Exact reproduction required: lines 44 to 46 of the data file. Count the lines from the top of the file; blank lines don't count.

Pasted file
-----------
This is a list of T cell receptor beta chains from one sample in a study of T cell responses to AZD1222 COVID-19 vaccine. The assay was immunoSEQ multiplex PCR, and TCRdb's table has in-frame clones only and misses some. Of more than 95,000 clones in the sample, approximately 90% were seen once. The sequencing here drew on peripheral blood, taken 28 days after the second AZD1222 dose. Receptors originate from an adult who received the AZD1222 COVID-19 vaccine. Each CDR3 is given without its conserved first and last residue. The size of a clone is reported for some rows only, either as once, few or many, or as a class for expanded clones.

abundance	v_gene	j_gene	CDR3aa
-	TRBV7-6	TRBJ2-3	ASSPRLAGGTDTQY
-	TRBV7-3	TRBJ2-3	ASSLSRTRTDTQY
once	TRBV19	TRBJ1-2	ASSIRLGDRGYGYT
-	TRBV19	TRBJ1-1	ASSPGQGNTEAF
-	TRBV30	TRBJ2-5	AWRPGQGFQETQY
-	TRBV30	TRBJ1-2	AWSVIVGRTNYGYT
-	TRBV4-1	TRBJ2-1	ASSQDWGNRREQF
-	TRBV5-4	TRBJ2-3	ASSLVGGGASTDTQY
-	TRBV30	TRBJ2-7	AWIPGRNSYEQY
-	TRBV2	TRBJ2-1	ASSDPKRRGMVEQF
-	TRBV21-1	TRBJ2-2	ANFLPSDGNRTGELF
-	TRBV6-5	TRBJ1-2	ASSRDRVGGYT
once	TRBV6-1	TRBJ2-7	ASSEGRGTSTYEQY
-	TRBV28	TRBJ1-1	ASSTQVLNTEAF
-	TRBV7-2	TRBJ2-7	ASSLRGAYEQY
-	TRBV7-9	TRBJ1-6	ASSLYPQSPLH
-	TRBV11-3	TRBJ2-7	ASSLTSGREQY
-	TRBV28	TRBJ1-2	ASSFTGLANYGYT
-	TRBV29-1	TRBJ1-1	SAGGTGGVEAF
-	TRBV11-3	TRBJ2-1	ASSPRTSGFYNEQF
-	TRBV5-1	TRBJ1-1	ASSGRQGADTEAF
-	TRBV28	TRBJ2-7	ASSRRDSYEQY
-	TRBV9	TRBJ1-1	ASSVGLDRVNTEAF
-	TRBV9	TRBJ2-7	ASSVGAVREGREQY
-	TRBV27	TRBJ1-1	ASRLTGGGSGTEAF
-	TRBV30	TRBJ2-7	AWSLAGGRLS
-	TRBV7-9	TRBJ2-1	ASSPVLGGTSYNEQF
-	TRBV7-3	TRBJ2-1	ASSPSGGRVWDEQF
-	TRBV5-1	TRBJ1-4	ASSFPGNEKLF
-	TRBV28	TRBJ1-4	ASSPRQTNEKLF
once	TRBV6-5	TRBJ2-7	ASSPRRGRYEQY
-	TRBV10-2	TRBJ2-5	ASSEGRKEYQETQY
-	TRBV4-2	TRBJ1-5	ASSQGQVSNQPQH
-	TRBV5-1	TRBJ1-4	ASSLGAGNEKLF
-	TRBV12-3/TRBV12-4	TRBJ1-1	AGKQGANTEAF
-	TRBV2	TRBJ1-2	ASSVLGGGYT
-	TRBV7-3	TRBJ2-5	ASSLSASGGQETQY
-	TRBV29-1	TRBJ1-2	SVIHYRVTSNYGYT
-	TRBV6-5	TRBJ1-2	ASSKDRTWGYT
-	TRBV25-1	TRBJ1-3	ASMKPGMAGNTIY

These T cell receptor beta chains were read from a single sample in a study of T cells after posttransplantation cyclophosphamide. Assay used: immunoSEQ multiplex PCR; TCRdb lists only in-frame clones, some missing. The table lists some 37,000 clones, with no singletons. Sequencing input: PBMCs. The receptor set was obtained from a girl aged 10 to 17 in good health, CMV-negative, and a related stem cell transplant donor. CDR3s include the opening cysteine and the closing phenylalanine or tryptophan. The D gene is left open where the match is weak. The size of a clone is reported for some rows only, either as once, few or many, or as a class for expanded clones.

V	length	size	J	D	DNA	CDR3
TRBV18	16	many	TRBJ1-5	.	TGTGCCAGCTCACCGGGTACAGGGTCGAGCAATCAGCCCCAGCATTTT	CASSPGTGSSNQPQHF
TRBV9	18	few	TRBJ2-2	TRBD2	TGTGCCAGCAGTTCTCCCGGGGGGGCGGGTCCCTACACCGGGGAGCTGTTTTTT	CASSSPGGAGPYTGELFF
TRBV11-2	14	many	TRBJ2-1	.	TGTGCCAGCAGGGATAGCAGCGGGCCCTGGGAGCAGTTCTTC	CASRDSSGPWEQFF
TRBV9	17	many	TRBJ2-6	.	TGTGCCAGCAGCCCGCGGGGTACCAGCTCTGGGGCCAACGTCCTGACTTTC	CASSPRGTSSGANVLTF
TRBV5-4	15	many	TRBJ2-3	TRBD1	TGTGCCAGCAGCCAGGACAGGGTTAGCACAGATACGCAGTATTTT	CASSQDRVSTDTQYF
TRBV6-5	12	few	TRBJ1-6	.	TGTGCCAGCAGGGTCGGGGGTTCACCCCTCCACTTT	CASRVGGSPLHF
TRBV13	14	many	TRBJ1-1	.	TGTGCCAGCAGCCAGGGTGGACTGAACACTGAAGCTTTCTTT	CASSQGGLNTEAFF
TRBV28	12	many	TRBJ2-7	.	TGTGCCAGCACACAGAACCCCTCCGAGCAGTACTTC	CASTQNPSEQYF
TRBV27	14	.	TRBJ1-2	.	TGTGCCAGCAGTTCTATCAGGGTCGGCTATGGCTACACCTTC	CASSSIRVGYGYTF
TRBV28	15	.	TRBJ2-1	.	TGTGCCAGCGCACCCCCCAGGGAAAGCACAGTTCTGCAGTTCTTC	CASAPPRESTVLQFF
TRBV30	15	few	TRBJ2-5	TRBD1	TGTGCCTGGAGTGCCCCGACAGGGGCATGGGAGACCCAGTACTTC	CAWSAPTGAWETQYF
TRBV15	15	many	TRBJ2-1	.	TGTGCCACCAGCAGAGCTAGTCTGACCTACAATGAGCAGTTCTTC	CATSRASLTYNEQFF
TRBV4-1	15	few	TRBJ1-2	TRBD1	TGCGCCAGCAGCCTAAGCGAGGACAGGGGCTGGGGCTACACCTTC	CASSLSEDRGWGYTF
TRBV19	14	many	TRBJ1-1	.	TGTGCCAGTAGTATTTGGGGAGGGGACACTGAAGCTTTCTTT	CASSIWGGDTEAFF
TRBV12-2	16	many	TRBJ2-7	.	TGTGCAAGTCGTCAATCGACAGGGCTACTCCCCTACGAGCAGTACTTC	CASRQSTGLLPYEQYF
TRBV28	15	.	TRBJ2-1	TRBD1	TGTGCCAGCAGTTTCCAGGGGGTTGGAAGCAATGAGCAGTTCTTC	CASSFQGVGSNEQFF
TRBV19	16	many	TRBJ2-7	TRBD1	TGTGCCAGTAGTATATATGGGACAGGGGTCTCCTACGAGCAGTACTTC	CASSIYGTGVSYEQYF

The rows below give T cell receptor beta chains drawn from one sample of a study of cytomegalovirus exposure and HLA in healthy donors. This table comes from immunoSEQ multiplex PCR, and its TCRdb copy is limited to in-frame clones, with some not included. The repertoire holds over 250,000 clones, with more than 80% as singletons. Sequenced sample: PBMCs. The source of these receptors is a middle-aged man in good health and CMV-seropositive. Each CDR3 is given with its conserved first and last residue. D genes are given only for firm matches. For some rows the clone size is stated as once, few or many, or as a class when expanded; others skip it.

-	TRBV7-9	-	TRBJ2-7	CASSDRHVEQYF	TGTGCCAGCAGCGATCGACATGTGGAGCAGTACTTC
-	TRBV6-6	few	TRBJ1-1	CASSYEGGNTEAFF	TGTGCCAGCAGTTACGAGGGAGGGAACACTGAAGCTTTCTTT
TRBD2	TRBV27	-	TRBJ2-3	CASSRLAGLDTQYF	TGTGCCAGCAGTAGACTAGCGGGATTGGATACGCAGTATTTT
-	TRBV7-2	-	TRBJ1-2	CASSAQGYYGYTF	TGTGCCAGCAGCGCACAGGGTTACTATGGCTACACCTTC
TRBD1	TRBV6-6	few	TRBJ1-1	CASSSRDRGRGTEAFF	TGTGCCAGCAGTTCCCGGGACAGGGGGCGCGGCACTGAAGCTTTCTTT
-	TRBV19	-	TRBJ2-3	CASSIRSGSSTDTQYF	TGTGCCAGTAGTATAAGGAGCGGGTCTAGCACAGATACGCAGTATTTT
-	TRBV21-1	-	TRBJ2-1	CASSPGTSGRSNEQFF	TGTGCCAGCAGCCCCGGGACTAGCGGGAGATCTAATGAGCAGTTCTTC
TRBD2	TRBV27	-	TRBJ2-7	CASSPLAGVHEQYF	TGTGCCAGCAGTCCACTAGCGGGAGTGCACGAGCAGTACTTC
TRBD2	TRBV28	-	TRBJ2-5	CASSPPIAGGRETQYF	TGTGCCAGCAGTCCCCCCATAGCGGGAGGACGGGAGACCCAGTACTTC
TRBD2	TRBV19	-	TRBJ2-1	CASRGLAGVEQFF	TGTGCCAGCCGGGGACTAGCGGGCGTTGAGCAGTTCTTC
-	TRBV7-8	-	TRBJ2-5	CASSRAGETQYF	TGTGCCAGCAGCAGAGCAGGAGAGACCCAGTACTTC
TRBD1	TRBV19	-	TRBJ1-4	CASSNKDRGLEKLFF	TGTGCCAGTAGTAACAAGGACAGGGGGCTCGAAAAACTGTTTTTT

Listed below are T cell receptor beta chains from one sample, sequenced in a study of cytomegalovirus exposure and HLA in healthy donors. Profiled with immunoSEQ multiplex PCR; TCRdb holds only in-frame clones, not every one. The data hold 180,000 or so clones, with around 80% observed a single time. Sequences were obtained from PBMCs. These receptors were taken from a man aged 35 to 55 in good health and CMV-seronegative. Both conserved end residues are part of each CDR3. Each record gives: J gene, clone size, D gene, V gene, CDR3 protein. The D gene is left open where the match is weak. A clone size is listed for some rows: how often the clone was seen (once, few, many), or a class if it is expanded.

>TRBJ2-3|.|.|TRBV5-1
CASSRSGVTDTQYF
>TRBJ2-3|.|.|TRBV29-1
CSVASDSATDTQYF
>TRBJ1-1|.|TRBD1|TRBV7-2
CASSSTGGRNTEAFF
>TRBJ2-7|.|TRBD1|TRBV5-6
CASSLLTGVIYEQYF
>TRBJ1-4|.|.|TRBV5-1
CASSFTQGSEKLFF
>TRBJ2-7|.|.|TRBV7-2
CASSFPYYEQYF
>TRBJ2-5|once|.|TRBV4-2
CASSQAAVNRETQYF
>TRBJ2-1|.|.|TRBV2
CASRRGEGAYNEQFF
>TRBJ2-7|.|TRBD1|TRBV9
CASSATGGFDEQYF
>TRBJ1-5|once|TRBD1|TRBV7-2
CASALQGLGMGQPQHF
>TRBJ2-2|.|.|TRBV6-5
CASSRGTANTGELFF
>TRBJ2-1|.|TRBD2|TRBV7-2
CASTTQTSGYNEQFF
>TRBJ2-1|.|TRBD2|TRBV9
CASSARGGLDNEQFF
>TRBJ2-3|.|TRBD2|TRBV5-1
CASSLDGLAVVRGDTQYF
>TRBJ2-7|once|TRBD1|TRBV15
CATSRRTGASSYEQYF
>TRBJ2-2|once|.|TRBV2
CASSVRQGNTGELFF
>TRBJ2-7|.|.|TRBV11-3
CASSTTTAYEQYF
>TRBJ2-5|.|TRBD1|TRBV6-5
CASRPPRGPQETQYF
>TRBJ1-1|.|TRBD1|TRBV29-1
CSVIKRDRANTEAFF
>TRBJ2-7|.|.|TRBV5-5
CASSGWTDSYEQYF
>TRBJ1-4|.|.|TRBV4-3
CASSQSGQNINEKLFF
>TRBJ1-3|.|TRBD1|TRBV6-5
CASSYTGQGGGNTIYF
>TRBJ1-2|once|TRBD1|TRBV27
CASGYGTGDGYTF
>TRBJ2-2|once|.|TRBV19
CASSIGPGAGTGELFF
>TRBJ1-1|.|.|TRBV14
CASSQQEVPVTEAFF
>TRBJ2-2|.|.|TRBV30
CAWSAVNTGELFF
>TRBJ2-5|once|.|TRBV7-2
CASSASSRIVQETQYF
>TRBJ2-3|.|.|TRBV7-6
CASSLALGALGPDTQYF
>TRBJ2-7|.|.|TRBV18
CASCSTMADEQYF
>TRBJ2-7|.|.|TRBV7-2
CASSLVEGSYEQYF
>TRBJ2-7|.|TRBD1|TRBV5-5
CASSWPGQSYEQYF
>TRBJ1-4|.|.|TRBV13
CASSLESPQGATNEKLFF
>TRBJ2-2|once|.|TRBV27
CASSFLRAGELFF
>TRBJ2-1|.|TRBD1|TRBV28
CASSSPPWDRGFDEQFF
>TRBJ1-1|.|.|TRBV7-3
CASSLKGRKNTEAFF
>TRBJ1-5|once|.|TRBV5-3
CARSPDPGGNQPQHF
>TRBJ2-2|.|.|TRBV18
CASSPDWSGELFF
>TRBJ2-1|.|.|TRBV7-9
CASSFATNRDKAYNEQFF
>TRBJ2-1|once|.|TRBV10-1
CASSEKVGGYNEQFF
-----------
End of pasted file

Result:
V	length	size	J	D	DNA	CDR3
TRBV18	16	many	TRBJ1-5	.	TGTGCCAGCTCACCGGGTACAGGGTCGAGCAATCAGCCCCAGCATTTT	CASSPGTGSSNQPQHF
TRBV9	18	few	TRBJ2-2	TRBD2	TGTGCCAGCAGTTCTCCCGGGGGGGCGGGTCCCTACACCGGGGAGCTGTTTTTT	CASSSPGGAGPYTGELFF